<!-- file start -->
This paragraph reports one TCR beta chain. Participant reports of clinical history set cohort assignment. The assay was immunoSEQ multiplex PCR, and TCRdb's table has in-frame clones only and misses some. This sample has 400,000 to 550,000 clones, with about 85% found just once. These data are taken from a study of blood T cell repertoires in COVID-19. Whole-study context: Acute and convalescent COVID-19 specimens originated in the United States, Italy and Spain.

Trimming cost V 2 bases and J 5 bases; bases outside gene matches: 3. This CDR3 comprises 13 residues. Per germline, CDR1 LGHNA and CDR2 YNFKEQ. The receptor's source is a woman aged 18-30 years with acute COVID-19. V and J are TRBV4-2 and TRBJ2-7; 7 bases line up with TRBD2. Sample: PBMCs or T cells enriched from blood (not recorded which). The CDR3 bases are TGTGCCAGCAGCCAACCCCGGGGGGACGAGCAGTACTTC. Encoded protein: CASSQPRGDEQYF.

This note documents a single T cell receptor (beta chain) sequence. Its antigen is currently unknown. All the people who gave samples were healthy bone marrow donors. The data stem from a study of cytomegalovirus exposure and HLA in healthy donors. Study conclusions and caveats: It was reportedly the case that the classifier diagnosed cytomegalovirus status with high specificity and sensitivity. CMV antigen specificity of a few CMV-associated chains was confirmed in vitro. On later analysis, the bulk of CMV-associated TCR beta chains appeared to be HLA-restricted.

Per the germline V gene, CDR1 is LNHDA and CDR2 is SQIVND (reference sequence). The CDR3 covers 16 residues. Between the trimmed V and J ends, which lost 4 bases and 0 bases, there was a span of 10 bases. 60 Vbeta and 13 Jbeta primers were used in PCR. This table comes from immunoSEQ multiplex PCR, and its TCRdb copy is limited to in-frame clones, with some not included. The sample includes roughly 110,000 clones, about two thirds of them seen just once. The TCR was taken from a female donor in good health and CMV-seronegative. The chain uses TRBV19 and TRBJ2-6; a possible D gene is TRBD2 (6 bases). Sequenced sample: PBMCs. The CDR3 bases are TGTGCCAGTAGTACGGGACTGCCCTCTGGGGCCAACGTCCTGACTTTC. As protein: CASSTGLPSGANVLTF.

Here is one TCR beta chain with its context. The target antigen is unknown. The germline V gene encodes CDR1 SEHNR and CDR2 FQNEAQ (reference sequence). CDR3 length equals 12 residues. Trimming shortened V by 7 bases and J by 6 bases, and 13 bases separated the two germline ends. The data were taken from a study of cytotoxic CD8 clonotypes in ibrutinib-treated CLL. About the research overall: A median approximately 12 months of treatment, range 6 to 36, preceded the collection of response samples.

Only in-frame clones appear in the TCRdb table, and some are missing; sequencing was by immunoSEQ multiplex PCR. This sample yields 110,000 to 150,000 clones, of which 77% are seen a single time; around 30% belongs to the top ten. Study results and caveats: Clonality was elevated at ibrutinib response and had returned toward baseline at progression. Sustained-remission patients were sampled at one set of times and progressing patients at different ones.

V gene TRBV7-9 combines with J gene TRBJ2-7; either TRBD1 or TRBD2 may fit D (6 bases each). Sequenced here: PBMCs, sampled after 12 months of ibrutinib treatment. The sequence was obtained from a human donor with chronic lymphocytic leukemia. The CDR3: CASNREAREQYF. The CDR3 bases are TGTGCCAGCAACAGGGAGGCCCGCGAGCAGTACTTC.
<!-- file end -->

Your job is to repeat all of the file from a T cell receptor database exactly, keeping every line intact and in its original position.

This paragraph reports one TCR beta chain. Participant reports of clinical history set cohort assignment. The assay was immunoSEQ multiplex PCR, and TCRdb's table has in-frame clones only and misses some. This sample has 400,000 to 550,000 clones, with about 85% found just once. These data are taken from a study of blood T cell repertoires in COVID-19. Whole-study context: Acute and convalescent COVID-19 specimens originated in the United States, Italy and Spain.

Trimming cost V 2 bases and J 5 bases; bases outside gene matches: 3. This CDR3 comprises 13 residues. Per germline, CDR1 LGHNA and CDR2 YNFKEQ. The receptor's source is a woman aged 18-30 years with acute COVID-19. V and J are TRBV4-2 and TRBJ2-7; 7 bases line up with TRBD2. Sample: PBMCs or T cells enriched from blood (not recorded which). The CDR3 bases are TGTGCCAGCAGCCAACCCCGGGGGGACGAGCAGTACTTC. Encoded protein: CASSQPRGDEQYF.

This note documents a single T cell receptor (beta chain) sequence. Its antigen is currently unknown. All the people who gave samples were healthy bone marrow donors. The data stem from a study of cytomegalovirus exposure and HLA in healthy donors. Study conclusions and caveats: It was reportedly the case that the classifier diagnosed cytomegalovirus status with high specificity and sensitivity. CMV antigen specificity of a few CMV-associated chains was confirmed in vitro. On later analysis, the bulk of CMV-associated TCR beta chains appeared to be HLA-restricted.

Per the germline V gene, CDR1 is LNHDA and CDR2 is SQIVND (reference sequence). The CDR3 covers 16 residues. Between the trimmed V and J ends, which lost 4 bases and 0 bases, there was a span of 10 bases. 60 Vbeta and 13 Jbeta primers were used in PCR. This table comes from immunoSEQ multiplex PCR, and its TCRdb copy is limited to in-frame clones, with some not included. The sample includes roughly 110,000 clones, about two thirds of them seen just once. The TCR was taken from a female donor in good health and CMV-seronegative. The chain uses TRBV19 and TRBJ2-6; a possible D gene is TRBD2 (6 bases). Sequenced sample: PBMCs. The CDR3 bases are TGTGCCAGTAGTACGGGACTGCCCTCTGGGGCCAACGTCCTGACTTTC. As protein: CASSTGLPSGANVLTF.

Here is one TCR beta chain with its context. The target antigen is unknown. The germline V gene encodes CDR1 SEHNR and CDR2 FQNEAQ (reference sequence). CDR3 length equals 12 residues. Trimming shortened V by 7 bases and J by 6 bases, and 13 bases separated the two germline ends. The data were taken from a study of cytotoxic CD8 clonotypes in ibrutinib-treated CLL. About the research overall: A median approximately 12 months of treatment, range 6 to 36, preceded the collection of response samples.

Only in-frame clones appear in the TCRdb table, and some are missing; sequencing was by immunoSEQ multiplex PCR. This sample yields 110,000 to 150,000 clones, of which 77% are seen a single time; around 30% belongs to the top ten. Study results and caveats: Clonality was elevated at ibrutinib response and had returned toward baseline at progression. Sustained-remission patients were sampled at one set of times and progressing patients at different ones.

V gene TRBV7-9 combines with J gene TRBJ2-7; either TRBD1 or TRBD2 may fit D (6 bases each). Sequenced here: PBMCs, sampled after 12 months of ibrutinib treatment. The sequence was obtained from a human donor with chronic lymphocytic leukemia. The CDR3: CASNREAREQYF. The CDR3 bases are TGTGCCAGCAACAGGGAGGCCCGCGAGCAGTACTTC.